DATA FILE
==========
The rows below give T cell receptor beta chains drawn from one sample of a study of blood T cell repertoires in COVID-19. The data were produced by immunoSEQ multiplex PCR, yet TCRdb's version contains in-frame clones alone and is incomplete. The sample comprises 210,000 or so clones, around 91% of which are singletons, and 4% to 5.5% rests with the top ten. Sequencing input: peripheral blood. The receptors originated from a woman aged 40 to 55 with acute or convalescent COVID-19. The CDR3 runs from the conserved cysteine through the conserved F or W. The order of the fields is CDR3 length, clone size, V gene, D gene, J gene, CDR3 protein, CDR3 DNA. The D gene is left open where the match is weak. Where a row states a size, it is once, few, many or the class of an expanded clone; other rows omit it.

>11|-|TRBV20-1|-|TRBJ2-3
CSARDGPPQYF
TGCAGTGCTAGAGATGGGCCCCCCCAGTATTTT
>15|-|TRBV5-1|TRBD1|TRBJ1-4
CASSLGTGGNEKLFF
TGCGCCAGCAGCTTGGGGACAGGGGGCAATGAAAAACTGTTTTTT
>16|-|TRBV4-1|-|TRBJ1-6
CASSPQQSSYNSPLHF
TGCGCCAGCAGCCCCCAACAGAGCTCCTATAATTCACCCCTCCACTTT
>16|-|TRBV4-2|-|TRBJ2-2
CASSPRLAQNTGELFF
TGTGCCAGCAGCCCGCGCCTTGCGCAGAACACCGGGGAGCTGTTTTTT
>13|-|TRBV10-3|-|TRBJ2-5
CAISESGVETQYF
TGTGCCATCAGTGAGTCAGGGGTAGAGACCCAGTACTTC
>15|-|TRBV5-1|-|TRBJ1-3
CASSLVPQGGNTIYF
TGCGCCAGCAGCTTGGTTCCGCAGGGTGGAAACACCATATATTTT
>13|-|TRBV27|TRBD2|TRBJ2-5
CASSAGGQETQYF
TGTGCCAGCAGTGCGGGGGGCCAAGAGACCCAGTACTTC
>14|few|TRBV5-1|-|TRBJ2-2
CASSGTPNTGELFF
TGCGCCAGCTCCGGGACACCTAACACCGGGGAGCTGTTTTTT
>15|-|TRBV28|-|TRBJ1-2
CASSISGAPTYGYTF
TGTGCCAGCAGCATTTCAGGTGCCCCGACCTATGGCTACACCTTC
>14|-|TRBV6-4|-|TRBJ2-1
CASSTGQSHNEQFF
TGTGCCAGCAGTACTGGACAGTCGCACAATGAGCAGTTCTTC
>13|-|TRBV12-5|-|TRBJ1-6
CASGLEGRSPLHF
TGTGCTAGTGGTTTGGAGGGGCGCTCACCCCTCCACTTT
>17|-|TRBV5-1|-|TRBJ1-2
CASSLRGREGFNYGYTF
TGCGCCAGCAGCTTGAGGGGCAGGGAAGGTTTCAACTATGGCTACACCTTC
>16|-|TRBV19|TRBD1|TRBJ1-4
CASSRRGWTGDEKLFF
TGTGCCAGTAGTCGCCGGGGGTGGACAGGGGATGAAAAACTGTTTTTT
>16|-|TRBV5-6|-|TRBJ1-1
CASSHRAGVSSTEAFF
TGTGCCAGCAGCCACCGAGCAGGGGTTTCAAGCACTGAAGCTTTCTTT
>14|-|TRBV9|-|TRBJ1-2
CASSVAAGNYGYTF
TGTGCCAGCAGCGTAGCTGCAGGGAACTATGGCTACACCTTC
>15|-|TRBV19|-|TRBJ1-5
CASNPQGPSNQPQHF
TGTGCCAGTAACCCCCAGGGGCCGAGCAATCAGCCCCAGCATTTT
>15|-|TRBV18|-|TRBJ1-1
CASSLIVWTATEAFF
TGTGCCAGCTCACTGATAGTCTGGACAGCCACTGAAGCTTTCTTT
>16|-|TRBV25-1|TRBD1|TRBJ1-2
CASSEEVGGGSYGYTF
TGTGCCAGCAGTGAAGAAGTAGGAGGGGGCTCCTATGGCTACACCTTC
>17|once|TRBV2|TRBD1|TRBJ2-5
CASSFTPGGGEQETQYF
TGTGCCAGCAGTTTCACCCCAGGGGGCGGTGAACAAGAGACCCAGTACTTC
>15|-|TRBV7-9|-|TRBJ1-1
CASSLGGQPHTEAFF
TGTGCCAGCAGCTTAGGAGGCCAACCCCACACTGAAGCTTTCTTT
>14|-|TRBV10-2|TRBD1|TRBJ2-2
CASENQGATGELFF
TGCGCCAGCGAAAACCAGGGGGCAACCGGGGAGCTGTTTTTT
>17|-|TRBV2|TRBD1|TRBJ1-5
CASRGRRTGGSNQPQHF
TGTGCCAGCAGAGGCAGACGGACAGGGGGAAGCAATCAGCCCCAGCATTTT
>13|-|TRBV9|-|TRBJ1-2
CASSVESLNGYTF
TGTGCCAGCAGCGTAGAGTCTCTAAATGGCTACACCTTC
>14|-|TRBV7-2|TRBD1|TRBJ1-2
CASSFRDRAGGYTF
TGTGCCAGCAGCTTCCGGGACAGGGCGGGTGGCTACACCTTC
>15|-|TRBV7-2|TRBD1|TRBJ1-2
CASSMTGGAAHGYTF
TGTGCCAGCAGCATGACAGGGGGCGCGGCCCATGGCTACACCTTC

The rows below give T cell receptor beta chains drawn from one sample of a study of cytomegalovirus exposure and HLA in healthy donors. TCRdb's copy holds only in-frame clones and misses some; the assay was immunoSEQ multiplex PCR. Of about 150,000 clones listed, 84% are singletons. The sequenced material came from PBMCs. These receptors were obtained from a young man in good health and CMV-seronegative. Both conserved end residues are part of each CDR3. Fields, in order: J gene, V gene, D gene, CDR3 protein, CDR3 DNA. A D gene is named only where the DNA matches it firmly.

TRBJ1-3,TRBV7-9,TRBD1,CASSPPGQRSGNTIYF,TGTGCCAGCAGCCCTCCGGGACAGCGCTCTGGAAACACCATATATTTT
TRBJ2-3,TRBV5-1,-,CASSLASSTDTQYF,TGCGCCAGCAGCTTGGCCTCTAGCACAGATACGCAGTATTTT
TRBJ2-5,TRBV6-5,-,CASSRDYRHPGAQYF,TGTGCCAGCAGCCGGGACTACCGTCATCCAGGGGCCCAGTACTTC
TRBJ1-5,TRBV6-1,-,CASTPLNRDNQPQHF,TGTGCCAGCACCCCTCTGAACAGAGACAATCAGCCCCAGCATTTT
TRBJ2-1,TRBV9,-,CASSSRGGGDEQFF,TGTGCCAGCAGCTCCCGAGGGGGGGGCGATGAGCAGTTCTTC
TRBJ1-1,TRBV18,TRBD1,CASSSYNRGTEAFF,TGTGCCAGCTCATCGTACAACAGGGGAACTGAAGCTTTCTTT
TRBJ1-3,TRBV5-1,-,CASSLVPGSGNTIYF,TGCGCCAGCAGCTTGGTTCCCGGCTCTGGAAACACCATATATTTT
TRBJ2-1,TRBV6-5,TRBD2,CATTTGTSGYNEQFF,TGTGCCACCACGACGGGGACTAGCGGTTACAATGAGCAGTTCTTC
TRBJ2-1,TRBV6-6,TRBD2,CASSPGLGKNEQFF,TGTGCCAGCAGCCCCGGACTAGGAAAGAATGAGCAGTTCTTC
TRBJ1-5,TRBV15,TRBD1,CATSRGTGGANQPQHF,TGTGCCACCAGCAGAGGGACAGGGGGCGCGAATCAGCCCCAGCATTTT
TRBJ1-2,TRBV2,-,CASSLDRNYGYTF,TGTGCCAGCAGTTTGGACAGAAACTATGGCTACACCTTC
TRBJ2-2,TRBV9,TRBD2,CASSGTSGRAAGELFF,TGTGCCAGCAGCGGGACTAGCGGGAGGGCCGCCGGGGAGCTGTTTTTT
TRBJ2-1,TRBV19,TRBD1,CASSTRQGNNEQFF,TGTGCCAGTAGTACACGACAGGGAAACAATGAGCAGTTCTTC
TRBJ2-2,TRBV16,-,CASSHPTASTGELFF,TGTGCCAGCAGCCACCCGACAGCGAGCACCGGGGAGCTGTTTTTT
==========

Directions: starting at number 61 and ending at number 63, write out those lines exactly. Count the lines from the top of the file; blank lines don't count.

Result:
TGTGCCAGCAGCTTAGGAGGCCAACCCCACACTGAAGCTTTCTTT
>14|-|TRBV10-2|TRBD1|TRBJ2-2
CASENQGATGELFF